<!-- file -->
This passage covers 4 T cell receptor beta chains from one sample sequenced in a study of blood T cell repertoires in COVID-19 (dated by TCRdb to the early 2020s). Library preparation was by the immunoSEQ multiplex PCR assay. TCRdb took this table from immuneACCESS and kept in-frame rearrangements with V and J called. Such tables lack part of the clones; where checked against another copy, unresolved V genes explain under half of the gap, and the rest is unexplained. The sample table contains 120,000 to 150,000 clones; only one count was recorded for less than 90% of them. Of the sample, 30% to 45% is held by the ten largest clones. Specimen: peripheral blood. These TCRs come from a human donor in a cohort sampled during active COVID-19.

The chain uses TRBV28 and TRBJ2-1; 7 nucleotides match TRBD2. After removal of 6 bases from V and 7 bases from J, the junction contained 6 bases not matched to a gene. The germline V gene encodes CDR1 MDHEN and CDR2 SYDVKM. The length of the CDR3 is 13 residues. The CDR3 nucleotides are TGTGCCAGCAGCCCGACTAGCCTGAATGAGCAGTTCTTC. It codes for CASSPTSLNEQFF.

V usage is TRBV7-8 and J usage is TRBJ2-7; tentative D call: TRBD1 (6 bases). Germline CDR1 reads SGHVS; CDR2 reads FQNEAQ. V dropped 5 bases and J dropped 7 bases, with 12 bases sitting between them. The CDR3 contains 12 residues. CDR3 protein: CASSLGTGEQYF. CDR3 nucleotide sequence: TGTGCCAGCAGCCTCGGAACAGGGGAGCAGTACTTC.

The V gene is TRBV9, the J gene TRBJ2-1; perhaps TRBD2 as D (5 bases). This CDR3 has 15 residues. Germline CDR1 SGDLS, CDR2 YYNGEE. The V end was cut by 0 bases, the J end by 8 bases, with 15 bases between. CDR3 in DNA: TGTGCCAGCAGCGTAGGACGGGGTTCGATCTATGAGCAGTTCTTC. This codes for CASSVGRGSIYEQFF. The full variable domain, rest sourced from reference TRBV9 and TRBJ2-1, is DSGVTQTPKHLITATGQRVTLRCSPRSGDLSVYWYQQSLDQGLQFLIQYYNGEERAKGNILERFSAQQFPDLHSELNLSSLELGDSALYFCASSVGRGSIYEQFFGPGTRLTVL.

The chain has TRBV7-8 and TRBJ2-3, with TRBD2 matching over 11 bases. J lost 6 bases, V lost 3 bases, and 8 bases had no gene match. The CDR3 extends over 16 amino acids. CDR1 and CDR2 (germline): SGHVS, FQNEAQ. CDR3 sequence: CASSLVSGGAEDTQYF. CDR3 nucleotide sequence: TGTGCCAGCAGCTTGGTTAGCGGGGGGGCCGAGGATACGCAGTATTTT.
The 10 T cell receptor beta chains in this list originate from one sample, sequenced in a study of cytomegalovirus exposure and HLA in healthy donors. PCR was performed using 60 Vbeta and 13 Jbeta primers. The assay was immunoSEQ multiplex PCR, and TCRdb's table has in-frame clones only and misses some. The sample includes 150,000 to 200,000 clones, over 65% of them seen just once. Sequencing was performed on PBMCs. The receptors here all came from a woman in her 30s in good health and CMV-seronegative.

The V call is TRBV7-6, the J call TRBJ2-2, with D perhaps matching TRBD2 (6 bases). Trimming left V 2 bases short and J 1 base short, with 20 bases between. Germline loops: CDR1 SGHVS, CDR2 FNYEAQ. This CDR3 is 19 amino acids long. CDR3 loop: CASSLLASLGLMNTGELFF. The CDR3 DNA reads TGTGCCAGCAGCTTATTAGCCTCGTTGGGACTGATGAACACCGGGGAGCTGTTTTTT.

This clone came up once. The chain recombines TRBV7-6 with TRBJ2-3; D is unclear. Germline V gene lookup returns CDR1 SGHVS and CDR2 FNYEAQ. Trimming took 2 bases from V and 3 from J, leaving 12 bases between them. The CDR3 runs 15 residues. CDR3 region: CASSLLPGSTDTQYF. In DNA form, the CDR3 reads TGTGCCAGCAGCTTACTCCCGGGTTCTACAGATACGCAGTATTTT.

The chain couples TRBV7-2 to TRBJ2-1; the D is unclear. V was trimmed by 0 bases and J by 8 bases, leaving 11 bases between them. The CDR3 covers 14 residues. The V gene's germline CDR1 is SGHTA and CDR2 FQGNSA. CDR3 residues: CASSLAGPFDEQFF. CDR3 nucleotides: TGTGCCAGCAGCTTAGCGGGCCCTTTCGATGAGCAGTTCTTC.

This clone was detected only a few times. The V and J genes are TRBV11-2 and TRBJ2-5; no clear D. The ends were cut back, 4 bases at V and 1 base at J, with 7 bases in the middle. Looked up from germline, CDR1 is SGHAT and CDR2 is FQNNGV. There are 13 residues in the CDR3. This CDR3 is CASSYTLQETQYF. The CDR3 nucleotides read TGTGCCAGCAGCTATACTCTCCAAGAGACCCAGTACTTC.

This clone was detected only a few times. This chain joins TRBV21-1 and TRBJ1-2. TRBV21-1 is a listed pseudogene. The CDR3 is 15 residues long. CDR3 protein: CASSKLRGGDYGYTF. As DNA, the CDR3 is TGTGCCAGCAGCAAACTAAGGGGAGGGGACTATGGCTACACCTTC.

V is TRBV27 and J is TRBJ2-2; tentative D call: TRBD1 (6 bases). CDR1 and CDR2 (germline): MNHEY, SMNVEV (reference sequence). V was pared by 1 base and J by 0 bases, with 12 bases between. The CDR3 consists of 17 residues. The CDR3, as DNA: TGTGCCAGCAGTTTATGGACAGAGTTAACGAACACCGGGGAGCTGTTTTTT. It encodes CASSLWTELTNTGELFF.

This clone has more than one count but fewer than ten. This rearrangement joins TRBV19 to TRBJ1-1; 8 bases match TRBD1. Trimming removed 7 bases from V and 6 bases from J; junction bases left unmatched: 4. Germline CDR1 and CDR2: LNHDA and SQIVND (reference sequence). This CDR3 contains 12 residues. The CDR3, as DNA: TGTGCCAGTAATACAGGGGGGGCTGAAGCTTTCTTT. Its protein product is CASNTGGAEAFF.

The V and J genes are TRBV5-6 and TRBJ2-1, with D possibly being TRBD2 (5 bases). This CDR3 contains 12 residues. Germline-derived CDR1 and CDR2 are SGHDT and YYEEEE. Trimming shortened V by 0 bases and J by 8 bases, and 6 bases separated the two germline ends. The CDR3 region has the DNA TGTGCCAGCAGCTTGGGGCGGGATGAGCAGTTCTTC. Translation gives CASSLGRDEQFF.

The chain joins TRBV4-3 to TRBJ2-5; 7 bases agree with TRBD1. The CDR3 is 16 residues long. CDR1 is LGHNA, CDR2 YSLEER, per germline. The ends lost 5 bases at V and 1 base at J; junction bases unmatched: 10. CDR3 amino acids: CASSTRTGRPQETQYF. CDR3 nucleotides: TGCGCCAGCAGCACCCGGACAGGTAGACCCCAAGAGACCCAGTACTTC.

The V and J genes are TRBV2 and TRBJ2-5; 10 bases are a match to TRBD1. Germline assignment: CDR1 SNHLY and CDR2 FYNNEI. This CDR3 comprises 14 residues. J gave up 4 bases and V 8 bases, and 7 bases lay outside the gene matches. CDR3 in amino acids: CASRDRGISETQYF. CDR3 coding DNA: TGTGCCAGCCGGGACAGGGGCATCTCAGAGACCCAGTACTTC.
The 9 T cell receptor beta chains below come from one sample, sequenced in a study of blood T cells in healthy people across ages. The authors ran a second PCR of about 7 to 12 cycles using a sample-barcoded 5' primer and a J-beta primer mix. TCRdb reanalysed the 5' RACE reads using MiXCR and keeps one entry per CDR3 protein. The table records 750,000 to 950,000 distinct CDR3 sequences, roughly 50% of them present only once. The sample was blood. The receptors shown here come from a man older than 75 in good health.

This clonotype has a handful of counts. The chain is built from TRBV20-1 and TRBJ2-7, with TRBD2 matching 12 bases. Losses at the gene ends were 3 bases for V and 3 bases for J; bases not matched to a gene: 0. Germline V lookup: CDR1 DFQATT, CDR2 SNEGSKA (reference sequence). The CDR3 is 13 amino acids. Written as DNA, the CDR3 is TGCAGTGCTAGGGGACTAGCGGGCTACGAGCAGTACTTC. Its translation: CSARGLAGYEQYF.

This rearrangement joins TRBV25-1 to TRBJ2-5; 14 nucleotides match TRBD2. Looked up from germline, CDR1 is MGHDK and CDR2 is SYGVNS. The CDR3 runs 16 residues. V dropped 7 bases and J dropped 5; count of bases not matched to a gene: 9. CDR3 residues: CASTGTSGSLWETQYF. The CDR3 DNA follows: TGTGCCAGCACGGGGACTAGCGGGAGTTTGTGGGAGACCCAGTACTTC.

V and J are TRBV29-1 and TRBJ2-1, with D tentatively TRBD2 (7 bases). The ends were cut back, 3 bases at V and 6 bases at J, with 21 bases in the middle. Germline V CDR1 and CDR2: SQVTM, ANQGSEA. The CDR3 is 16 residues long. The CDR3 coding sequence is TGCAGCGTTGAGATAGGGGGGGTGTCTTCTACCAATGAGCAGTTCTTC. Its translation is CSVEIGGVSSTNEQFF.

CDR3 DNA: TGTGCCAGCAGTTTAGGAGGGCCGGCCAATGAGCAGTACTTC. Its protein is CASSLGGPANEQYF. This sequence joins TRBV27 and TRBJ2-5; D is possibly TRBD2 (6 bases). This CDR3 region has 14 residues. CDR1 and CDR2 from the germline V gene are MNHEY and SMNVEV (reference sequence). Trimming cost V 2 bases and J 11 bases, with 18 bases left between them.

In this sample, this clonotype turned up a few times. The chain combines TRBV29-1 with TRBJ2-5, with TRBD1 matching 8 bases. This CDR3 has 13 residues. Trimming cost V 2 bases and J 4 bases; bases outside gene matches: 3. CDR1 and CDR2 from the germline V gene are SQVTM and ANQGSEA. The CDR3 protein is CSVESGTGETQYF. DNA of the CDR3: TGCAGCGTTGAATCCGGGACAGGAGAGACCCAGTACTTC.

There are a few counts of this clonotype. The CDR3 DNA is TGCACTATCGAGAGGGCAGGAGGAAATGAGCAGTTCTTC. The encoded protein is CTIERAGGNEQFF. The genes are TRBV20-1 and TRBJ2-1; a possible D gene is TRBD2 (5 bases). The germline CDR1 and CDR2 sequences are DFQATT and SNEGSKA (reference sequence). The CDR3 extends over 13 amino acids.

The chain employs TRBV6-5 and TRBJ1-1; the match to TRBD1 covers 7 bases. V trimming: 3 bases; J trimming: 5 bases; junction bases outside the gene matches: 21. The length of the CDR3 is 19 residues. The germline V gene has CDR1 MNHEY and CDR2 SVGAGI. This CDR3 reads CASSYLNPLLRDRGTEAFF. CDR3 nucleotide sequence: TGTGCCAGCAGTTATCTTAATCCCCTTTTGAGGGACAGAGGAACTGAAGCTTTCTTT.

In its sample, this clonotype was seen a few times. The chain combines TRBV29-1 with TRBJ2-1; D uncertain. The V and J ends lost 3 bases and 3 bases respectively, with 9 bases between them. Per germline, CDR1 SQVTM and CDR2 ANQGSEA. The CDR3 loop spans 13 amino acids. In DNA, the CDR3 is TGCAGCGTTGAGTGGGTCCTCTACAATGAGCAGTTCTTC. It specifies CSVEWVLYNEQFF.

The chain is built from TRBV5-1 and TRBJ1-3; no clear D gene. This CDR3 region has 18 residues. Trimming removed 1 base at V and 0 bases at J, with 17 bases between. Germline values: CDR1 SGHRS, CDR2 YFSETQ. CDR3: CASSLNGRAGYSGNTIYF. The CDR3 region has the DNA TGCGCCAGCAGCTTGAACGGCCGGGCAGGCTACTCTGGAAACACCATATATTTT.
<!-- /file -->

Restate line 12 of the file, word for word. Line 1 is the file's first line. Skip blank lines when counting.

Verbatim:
V is TRBV27 and J is TRBJ2-2; tentative D call: TRBD1 (6 bases). CDR1 and CDR2 (germline): MNHEY, SMNVEV (reference sequence). V was pared by 1 base and J by 0 bases, with 12 bases between. The CDR3 consists of 17 residues. The CDR3, as DNA: TGTGCCAGCAGTTTATGGACAGAGTTAACGAACACCGGGGAGCTGTTTTTT. It encodes CASSLWTELTNTGELFF.